I swam from a dream world to the surface through murky half-light. A new title came to me, a splash of thought. The Road to LaReta. The imagined waters calmed and it was clear to me, this may be the final title for the novel about Webb Bateman.
Lying in the warmth of fluffy covers with an even fluffier cat backed into the crook of my waist, I reflected on the sound and meaning of The Road to LaReta. It rolled off my tongue; sounded right. I felt a bonding with the words.
Including LaReta’s name in the title was inspired by her daughter, Nicolette, as we stood by her dying mother’s bedside. She advised me to include something about a woman in the title. “We need more books about women,” she said. She didn’t specifically suggest her mother’s name, but it made me step back and think more about the important women in the story and the one person who motivated Webb’s journey and the opportunity to redeem himself. It was LaReta, his three-year-old daughter.
The book, a historical fiction novel based on a true story, had two other titles during the writing: Cat Skinner and Nicolette’s first inspired title, LaReta’s Cat Skinner. But the third title seemed best, The Road to LaReta.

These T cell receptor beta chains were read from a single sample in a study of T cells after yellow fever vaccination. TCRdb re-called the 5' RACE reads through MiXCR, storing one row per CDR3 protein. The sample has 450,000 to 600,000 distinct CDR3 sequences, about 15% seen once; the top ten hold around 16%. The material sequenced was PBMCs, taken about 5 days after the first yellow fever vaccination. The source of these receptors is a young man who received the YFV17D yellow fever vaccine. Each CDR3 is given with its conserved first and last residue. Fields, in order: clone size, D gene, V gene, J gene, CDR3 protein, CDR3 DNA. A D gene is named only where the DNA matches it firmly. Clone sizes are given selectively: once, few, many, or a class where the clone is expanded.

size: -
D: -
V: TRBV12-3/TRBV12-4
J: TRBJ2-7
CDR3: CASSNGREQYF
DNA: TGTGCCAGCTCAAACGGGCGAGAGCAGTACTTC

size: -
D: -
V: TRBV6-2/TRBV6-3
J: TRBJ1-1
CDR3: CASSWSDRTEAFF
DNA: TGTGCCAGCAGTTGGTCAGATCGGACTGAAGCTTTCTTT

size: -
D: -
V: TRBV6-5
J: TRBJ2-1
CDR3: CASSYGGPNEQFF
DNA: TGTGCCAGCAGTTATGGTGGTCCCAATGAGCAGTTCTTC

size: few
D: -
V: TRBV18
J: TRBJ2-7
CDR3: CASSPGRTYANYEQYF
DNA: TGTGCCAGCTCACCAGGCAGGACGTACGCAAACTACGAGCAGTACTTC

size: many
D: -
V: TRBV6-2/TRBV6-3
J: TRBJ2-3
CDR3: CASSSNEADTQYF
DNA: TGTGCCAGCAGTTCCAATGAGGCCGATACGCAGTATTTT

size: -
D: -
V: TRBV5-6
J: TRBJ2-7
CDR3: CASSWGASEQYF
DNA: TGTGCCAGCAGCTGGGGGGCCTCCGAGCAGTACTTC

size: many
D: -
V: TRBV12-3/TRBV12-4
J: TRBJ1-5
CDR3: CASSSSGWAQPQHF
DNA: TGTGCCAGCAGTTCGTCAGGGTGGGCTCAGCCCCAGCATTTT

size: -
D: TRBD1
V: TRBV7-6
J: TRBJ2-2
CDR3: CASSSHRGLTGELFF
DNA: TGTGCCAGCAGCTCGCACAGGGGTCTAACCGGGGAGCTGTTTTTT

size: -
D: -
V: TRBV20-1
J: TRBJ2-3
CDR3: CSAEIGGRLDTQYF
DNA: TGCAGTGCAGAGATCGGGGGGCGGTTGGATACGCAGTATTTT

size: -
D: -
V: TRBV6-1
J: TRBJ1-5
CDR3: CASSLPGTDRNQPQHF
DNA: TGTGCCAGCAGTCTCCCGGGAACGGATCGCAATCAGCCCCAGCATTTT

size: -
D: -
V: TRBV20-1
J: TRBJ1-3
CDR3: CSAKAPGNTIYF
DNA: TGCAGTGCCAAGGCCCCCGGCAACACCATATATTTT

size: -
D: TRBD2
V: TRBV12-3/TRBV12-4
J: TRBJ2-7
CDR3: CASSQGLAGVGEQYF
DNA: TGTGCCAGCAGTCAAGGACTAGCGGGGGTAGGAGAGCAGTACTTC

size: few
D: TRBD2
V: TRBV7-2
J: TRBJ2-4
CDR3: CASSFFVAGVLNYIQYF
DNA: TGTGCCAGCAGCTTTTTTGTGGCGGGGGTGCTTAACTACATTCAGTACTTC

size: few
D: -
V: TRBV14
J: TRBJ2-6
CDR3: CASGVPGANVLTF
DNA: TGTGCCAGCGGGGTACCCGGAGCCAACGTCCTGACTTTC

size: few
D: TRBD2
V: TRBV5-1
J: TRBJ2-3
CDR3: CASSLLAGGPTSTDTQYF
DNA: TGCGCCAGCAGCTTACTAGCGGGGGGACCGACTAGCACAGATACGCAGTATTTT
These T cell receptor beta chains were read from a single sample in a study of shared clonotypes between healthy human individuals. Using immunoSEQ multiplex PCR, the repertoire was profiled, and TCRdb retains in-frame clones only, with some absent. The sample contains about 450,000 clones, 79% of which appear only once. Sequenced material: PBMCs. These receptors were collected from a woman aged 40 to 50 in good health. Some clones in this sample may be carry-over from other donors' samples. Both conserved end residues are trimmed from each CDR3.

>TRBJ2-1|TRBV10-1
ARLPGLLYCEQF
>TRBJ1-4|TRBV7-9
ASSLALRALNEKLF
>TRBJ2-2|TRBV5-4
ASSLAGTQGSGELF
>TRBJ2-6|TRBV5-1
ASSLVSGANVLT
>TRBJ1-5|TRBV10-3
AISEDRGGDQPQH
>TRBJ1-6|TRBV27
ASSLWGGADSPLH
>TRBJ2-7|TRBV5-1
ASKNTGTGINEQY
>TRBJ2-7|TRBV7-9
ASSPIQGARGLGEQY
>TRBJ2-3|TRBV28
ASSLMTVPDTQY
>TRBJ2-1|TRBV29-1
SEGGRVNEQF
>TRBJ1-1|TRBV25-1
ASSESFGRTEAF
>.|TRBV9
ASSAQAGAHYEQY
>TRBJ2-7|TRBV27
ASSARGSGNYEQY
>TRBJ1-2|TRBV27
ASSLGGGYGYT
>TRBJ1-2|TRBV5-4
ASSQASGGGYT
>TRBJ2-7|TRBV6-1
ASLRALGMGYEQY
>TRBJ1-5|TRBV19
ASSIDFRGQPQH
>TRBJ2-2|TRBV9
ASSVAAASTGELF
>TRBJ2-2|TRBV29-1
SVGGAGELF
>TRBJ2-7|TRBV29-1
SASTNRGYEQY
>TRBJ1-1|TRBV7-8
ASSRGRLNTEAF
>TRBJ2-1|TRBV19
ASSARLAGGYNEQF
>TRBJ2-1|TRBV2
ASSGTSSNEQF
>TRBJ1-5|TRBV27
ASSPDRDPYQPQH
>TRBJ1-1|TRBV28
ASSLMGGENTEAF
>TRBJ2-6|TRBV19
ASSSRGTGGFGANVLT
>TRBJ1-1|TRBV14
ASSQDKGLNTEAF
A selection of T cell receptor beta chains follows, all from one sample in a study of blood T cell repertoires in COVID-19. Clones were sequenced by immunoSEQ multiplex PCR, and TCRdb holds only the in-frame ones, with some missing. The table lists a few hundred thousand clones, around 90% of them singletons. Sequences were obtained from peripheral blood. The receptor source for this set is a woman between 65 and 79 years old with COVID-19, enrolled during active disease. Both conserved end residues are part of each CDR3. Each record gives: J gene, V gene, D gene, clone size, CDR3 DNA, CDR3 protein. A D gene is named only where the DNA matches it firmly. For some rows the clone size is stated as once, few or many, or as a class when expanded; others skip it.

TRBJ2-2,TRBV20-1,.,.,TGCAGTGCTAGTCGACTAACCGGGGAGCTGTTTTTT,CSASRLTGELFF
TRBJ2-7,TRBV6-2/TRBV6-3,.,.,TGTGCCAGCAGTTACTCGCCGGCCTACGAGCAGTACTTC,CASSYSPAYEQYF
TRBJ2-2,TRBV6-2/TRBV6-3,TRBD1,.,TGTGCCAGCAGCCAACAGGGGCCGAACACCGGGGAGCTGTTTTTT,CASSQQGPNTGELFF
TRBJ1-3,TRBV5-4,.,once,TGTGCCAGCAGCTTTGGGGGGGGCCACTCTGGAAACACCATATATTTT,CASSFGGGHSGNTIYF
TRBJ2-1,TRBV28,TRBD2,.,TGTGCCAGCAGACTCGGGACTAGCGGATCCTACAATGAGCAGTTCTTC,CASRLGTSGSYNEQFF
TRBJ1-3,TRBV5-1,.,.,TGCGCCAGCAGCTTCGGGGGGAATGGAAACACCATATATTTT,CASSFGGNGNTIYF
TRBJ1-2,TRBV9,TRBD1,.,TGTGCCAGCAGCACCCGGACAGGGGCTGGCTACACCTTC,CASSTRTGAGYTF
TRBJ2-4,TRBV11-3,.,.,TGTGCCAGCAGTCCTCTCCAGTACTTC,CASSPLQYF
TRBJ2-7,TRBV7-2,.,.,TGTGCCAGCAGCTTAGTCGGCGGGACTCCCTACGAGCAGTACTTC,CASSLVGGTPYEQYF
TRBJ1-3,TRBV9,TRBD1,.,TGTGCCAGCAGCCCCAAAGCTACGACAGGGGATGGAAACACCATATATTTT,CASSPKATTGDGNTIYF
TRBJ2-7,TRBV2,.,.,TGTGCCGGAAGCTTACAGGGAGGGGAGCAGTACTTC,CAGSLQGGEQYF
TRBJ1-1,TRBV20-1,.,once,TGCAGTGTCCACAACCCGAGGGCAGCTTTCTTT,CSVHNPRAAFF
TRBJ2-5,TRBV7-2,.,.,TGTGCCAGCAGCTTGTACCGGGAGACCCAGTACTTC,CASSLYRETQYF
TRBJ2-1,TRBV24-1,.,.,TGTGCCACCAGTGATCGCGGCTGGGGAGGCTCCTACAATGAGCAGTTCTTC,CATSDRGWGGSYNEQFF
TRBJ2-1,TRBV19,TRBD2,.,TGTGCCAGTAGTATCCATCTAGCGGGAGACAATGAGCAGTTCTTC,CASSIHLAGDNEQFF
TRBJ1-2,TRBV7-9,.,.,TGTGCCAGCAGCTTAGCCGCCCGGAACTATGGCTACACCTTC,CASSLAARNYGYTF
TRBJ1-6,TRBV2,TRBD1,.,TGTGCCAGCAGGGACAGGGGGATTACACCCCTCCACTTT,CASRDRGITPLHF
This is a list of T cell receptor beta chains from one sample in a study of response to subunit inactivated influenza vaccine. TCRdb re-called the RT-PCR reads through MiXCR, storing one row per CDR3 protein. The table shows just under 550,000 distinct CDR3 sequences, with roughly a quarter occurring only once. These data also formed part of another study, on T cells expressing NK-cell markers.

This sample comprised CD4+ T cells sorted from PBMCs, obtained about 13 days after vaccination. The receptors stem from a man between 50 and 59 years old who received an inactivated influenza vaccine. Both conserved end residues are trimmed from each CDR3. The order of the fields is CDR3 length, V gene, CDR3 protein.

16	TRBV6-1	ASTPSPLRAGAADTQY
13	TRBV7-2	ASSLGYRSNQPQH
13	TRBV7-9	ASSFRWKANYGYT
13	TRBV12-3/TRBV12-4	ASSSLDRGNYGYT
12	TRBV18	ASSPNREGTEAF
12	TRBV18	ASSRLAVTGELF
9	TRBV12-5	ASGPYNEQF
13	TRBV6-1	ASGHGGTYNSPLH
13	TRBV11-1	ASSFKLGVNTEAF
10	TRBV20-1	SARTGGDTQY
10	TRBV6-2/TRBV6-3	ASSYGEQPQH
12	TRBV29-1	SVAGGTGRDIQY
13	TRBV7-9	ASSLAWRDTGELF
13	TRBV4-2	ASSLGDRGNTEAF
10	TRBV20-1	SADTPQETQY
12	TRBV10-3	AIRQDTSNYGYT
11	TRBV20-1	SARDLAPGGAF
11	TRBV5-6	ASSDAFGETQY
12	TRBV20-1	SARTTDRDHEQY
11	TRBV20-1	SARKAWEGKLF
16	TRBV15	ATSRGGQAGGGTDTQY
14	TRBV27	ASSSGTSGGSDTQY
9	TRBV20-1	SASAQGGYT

The father LaReta and I share, Webb Bateman, was a Cat Skinner – a heavy equipment operator, but the story is not just about the earth he moved. It’s also about a man whose skills were honed behind a cue stick, at the end of a fist, behind a plow, in a circus giraffe suit, and in the belly of a coal mine. It’s the story of a man who married because he thought it was the right thing to do, but a man more interested in his construction jobs, drinking and playing cards than he was in raising a family. His wife’s sudden death provided a chance at redemption. Could he do what was right and make up for the pain he caused? Could he raise LaReta?
The journey of 900 miles to Dorothy’s funeral takes just a few days, but gives Webb time to reflect on his twenty-seven years of life; too much time and not enough to grapple with who he is and the man he wants to be.
The novel is in revision, after being read by four wonderful women who offered right-on suggestions. The one woman I wanted to read the story, is gone. My half-sister LaReta passed away at age eighty on June 14, 2016, but she knew her name would be in the title and I’m hopeful her sweet spirit will live on in The Road to LaReta.